Suspected serial killer's trial pushed back

Monday, November 16, 2009 at 1:28am

Suspected serial killer Bruce Mendenhall will be in court Monday afternoon, but his trial scheduled to start the same day has been pushed back as attorneys continue to argue over motions before Judge Steven Dozier, including a defense motion to suppress a central piece of the prosecution’s case.

Mendenhall, who allegedly attempted to have five people killed while he was incarcerated on charges stemming from the 2007 murder of Sara Hulbert, is scheduled to face a trial by jury on murder for hire charges.

A new start date for the trial has not been scheduled.

Attorneys for the alleged killer argue Mendenhall’s rights were violated when jailhouse informant Roy McLaughlin wore a wire and recorded conversations that led to the solicitation of murder charges.

Between April 28 and May 29 2008, McLaughlin and Mendenhall engaged in a series of conversations in which the former offered to kill three witnesses for Mendenhall, Laurie Young, Richie Kiem and David Powell.

Public Defender Dawn Deaner argues that those conversations violated her client’s constitutional right to avoid self-incrimination and to counsel. According to the motion to suppress, the defense says when Mendenhall asked for an attorney in his first interview with police in July 2007, he “was entitled to presume that so long as he remained in custody, his right to legal counsel would be honored during any conversations he might thereafter have with a State agent.”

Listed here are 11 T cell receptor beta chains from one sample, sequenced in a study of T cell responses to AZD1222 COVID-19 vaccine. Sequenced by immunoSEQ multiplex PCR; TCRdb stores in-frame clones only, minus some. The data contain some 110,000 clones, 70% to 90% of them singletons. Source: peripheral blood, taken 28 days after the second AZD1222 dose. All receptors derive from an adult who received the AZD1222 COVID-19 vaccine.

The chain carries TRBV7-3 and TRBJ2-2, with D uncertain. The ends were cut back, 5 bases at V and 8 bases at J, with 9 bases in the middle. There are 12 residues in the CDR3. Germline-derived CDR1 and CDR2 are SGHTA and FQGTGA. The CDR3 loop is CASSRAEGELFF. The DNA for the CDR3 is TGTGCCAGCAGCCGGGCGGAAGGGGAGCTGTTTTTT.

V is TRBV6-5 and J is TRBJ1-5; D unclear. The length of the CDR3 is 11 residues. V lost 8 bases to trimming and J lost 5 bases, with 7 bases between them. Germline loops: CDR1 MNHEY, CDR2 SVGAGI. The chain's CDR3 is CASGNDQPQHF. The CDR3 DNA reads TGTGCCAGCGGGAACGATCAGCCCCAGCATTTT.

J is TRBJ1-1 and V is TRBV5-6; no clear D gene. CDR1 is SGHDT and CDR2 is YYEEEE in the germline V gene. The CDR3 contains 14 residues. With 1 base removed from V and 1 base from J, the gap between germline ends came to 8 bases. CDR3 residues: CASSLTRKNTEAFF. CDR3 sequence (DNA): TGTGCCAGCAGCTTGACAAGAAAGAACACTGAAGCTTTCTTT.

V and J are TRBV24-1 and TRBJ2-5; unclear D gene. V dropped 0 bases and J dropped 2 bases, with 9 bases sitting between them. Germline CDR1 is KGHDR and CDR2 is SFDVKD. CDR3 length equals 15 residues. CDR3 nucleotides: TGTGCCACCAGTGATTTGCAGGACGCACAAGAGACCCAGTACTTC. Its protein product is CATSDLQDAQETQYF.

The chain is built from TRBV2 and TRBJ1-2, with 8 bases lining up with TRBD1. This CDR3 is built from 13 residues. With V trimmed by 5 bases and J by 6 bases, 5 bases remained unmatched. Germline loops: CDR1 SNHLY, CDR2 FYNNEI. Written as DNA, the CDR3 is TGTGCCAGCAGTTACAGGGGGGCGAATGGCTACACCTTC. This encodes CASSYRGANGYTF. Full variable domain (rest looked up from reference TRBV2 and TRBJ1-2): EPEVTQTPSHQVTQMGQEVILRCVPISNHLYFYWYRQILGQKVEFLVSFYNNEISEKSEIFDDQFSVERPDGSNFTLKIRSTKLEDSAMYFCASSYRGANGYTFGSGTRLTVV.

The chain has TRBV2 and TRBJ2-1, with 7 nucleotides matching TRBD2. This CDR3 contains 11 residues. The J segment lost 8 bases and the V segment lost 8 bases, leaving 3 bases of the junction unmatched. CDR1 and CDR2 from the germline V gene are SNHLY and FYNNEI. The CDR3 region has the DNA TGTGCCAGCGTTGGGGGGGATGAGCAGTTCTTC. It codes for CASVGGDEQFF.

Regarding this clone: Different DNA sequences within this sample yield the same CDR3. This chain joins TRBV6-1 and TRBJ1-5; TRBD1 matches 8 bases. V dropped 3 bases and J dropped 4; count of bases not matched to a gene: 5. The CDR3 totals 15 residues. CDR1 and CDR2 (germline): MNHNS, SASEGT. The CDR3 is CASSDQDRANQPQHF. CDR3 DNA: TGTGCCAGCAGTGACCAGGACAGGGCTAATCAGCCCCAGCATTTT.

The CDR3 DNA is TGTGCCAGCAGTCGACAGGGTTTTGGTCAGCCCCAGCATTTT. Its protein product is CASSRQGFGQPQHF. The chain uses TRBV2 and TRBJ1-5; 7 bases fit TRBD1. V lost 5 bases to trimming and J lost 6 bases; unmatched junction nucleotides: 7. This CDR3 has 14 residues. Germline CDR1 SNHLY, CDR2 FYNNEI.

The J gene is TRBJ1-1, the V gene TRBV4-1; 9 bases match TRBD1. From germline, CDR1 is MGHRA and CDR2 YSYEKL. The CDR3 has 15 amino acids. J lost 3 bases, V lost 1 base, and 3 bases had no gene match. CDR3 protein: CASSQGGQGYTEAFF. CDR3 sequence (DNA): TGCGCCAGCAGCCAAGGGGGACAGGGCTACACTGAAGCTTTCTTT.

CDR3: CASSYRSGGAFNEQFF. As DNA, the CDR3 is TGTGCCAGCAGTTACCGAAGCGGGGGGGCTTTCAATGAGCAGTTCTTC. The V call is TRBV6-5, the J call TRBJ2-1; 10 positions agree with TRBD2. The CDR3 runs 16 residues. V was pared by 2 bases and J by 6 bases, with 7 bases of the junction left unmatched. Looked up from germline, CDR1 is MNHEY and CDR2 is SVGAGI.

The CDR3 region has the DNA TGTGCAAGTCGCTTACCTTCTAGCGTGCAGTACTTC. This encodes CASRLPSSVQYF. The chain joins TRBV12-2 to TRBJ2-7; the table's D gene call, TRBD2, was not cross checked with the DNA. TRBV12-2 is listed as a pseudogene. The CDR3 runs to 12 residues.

But by offering to wear a wire and question Mendenhall, McLaughlin “served as an agent of the State, and his conversations with Mr. Mendenhall constituted ‘interrogation,’” the motion states. The defense argues that because no counsel was present, those conversations should be suppressed.

Last week, Doizer ruled against a defense motion to sequester the jury during the trial, arguing the process would take too much time. He did grant a motion to allow for individual questioning of each potential jury in order to determine whether or not an individual has a prejudicial familiarity with the case.

In addition to the Hulbert murder, Mendenhall also faces charges related to the murders of four women in three other states.